The two great barriers to self-reliance, according to Emerson, are the chief evils of conformity and consistency. Emerson saw society as a massive barrier to individuals achieving self-reliance through the way that it encourages everybody to conform to the tenets of society, which Emerson argued prevented individuals becoming independent. Conformity meant ascribing to an ideal of community and togetherness that does not allow man to stand on his own two feet and, in Emerson's words, "Trust thyself." In addition, consistency is the other evil that prevents self-reliance, as the following quote explores:
A foolish consistency is the hobgoblin of little minds, adored by little statesmen and philosophers and divines. With consistency a great soul has simply nothing to do. He may as well concern himself with his shadow on the wall. Speak what you think now in hard words, and to-morrow speak what to-morrow thinks in hard words again, though it contradict every thing you said to-day.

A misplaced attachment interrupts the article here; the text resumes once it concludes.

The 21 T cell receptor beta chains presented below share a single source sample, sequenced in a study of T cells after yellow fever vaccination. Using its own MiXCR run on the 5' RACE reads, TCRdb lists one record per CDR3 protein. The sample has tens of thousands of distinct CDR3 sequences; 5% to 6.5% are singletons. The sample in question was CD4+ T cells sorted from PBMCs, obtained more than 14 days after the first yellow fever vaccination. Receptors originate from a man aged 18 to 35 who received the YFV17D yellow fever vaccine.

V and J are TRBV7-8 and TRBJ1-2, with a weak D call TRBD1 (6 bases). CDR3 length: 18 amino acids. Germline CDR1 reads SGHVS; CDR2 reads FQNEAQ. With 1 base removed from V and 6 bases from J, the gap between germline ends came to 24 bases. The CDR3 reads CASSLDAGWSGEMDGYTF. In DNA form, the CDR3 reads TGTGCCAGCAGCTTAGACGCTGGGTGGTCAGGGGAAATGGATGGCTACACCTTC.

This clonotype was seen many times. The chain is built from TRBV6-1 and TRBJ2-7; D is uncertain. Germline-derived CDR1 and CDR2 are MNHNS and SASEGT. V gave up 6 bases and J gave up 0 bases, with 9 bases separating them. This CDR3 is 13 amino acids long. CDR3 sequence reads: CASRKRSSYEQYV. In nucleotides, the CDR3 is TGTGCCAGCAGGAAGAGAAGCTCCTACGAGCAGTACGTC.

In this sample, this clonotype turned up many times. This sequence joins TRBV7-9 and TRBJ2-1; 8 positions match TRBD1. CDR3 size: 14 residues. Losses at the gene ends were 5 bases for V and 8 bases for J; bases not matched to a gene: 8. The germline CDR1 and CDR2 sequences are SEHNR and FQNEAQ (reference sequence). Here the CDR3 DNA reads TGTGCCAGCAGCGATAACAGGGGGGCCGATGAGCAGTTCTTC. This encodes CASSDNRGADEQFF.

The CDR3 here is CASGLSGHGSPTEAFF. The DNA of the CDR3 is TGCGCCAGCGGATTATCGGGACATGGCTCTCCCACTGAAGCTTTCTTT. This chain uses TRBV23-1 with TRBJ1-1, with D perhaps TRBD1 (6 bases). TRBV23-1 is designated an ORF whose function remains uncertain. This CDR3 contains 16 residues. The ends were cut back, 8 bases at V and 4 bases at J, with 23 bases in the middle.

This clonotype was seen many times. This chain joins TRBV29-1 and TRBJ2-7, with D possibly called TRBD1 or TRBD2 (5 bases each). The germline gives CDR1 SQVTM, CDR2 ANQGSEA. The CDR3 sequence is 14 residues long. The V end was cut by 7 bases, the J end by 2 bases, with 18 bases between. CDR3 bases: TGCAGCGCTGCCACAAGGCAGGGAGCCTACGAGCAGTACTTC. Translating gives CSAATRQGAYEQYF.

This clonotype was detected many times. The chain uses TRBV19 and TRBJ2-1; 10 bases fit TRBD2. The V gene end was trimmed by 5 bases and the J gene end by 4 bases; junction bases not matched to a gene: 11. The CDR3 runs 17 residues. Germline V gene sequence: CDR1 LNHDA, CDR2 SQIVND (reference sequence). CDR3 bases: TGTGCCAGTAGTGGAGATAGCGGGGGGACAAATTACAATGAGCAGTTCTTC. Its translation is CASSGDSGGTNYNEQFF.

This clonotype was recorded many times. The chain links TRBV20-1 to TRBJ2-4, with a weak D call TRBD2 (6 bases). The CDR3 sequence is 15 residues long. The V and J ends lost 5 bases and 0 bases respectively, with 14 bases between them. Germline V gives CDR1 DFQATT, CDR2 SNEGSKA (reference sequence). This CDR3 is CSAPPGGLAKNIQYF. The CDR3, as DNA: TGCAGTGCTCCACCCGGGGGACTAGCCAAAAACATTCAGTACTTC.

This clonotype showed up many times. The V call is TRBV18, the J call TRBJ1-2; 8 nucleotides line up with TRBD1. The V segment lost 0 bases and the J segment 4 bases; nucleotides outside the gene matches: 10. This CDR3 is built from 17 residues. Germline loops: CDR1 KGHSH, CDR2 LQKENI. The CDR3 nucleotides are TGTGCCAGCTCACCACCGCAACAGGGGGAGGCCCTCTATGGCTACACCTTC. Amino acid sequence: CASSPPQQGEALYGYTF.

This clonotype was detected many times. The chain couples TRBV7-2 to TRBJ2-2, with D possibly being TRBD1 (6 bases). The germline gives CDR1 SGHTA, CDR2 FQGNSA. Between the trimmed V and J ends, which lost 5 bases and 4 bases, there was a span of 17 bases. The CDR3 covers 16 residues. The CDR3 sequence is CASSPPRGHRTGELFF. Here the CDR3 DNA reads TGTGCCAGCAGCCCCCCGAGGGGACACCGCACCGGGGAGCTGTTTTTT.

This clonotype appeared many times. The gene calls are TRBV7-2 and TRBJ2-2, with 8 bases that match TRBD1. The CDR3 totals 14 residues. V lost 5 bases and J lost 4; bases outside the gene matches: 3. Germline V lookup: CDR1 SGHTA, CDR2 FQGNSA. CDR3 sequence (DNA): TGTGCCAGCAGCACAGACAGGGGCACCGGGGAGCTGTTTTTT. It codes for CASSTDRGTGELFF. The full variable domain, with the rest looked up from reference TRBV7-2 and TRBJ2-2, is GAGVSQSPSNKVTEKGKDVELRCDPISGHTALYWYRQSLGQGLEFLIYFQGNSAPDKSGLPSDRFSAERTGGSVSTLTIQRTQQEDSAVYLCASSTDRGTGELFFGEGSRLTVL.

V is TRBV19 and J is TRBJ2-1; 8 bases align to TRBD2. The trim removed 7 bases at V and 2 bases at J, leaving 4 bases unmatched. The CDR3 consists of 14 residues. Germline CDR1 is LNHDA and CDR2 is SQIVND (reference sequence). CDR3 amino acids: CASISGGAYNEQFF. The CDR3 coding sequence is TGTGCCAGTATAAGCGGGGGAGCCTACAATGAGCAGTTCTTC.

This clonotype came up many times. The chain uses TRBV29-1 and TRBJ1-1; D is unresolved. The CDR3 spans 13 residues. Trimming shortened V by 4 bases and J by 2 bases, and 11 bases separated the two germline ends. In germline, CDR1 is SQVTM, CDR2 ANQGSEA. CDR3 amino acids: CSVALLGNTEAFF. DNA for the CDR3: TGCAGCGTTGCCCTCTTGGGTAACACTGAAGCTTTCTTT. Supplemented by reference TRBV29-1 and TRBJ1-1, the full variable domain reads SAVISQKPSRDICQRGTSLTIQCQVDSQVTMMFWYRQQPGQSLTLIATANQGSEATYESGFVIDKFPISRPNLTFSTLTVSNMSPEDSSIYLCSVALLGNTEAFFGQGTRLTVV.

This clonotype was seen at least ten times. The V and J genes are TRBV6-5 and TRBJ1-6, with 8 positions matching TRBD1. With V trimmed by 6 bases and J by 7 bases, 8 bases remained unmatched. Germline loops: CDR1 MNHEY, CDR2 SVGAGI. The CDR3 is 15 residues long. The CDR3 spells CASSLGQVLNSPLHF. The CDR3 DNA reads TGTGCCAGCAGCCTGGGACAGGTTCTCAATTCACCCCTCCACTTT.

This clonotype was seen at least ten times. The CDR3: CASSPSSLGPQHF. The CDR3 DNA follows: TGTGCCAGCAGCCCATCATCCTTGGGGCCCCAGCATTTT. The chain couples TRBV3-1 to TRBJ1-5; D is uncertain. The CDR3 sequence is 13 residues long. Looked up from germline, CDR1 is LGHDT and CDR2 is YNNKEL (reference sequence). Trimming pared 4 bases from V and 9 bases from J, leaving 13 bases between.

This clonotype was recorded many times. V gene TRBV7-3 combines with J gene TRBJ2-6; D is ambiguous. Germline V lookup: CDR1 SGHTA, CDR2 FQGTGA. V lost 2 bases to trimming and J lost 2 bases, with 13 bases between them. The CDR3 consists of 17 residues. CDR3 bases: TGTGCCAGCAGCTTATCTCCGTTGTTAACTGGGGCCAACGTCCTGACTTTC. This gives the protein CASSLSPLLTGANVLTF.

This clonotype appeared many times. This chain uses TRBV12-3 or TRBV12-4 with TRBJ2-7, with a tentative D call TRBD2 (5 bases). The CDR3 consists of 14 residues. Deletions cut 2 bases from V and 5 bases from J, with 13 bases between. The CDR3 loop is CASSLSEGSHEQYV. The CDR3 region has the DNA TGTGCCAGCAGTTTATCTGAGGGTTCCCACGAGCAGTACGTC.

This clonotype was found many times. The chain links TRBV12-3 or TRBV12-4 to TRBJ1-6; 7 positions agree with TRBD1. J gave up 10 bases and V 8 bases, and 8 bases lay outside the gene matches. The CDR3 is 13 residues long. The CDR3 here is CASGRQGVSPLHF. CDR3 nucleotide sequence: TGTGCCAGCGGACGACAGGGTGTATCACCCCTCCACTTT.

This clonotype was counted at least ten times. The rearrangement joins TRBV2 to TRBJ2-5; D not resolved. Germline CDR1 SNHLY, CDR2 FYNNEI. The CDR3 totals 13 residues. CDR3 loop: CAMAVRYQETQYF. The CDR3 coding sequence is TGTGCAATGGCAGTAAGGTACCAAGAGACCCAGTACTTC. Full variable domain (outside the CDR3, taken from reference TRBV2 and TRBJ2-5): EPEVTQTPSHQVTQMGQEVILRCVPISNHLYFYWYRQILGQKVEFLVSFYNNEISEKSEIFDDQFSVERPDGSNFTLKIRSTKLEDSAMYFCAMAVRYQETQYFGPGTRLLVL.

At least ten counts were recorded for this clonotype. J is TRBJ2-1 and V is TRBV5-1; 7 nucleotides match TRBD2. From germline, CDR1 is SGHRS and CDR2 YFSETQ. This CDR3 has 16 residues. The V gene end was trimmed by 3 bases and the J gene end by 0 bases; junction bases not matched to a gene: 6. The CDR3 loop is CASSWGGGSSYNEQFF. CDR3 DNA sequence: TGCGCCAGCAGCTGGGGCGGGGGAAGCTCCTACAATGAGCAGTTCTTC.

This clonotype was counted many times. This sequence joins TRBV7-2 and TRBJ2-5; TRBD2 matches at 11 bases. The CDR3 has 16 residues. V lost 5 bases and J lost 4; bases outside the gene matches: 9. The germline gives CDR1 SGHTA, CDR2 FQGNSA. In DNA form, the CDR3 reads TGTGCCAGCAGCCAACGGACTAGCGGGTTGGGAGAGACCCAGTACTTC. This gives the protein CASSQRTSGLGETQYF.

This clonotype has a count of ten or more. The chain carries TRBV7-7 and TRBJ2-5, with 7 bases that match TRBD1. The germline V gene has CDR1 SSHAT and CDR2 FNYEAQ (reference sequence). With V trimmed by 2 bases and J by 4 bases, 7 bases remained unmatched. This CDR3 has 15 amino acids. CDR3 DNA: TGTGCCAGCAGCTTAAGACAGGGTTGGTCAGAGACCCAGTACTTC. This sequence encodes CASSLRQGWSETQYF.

Consistency is such a problem because people get stuck in a rut, Emerson argues, doing and thining the same things day in and day out, and this prevents them from being true to themselves in the same way that conformity does precisely because they are unable to break out of that rut and think alternative thoughts and do alternative things. Just after this quote, Emerson argues that people are consistent because they are afraid that if they suddenly think something else they will be misunderstood, yet Emerson says that "To be great is to be misunderstood," pointing towards the truth that greatness and genius are often not recognised as such by others. The two great barriers that Emerson identifies as stopping people from achieving self-reliance therefore are conformity, in the way that the majority of people get a job, settle down and pay their taxes, and consistency, which is shown through people following a very similar routine day in and day out, and thinking very similar thoughts, being afraid to embrace any difference.